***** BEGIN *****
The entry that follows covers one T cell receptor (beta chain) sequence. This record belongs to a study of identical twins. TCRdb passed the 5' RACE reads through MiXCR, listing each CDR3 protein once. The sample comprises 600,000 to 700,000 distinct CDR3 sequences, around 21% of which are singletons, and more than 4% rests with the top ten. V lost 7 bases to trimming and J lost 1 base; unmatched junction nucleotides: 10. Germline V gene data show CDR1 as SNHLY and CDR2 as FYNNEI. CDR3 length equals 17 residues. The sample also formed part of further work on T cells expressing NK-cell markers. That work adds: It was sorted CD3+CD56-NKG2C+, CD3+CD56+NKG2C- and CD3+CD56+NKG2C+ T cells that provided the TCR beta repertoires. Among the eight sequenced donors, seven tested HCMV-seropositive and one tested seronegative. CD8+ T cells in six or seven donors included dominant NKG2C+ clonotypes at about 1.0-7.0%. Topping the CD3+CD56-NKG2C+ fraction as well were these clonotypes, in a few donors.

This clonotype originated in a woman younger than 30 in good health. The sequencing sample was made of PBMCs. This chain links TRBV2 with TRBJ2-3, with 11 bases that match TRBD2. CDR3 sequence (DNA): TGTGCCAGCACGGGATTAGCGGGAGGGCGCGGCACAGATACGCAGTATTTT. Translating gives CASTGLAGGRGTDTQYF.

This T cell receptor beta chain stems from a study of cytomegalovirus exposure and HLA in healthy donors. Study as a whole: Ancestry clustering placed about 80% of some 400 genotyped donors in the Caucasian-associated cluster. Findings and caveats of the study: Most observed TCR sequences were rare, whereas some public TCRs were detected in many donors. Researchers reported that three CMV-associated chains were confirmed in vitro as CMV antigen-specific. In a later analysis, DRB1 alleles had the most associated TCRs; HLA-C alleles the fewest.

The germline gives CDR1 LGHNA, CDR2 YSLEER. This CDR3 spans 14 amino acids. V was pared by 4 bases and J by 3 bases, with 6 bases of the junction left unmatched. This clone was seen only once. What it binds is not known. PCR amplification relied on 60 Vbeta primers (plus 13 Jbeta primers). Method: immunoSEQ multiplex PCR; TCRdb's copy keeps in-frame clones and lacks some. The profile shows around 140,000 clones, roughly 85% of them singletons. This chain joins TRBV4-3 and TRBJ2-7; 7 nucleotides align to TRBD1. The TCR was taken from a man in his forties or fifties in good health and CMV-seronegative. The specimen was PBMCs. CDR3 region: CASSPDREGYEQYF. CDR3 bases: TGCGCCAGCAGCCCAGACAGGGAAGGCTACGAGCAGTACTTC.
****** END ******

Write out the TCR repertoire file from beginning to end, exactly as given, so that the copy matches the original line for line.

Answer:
The entry that follows covers one T cell receptor (beta chain) sequence. This record belongs to a study of identical twins. TCRdb passed the 5' RACE reads through MiXCR, listing each CDR3 protein once. The sample comprises 600,000 to 700,000 distinct CDR3 sequences, around 21% of which are singletons, and more than 4% rests with the top ten. V lost 7 bases to trimming and J lost 1 base; unmatched junction nucleotides: 10. Germline V gene data show CDR1 as SNHLY and CDR2 as FYNNEI. CDR3 length equals 17 residues. The sample also formed part of further work on T cells expressing NK-cell markers. That work adds: It was sorted CD3+CD56-NKG2C+, CD3+CD56+NKG2C- and CD3+CD56+NKG2C+ T cells that provided the TCR beta repertoires. Among the eight sequenced donors, seven tested HCMV-seropositive and one tested seronegative. CD8+ T cells in six or seven donors included dominant NKG2C+ clonotypes at about 1.0-7.0%. Topping the CD3+CD56-NKG2C+ fraction as well were these clonotypes, in a few donors.

This clonotype originated in a woman younger than 30 in good health. The sequencing sample was made of PBMCs. This chain links TRBV2 with TRBJ2-3, with 11 bases that match TRBD2. CDR3 sequence (DNA): TGTGCCAGCACGGGATTAGCGGGAGGGCGCGGCACAGATACGCAGTATTTT. Translating gives CASTGLAGGRGTDTQYF.

This T cell receptor beta chain stems from a study of cytomegalovirus exposure and HLA in healthy donors. Study as a whole: Ancestry clustering placed about 80% of some 400 genotyped donors in the Caucasian-associated cluster. Findings and caveats of the study: Most observed TCR sequences were rare, whereas some public TCRs were detected in many donors. Researchers reported that three CMV-associated chains were confirmed in vitro as CMV antigen-specific. In a later analysis, DRB1 alleles had the most associated TCRs; HLA-C alleles the fewest.

The germline gives CDR1 LGHNA, CDR2 YSLEER. This CDR3 spans 14 amino acids. V was pared by 4 bases and J by 3 bases, with 6 bases of the junction left unmatched. This clone was seen only once. What it binds is not known. PCR amplification relied on 60 Vbeta primers (plus 13 Jbeta primers). Method: immunoSEQ multiplex PCR; TCRdb's copy keeps in-frame clones and lacks some. The profile shows around 140,000 clones, roughly 85% of them singletons. This chain joins TRBV4-3 and TRBJ2-7; 7 nucleotides align to TRBD1. The TCR was taken from a man in his forties or fifties in good health and CMV-seronegative. The specimen was PBMCs. CDR3 region: CASSPDREGYEQYF. CDR3 bases: TGCGCCAGCAGCCCAGACAGGGAAGGCTACGAGCAGTACTTC.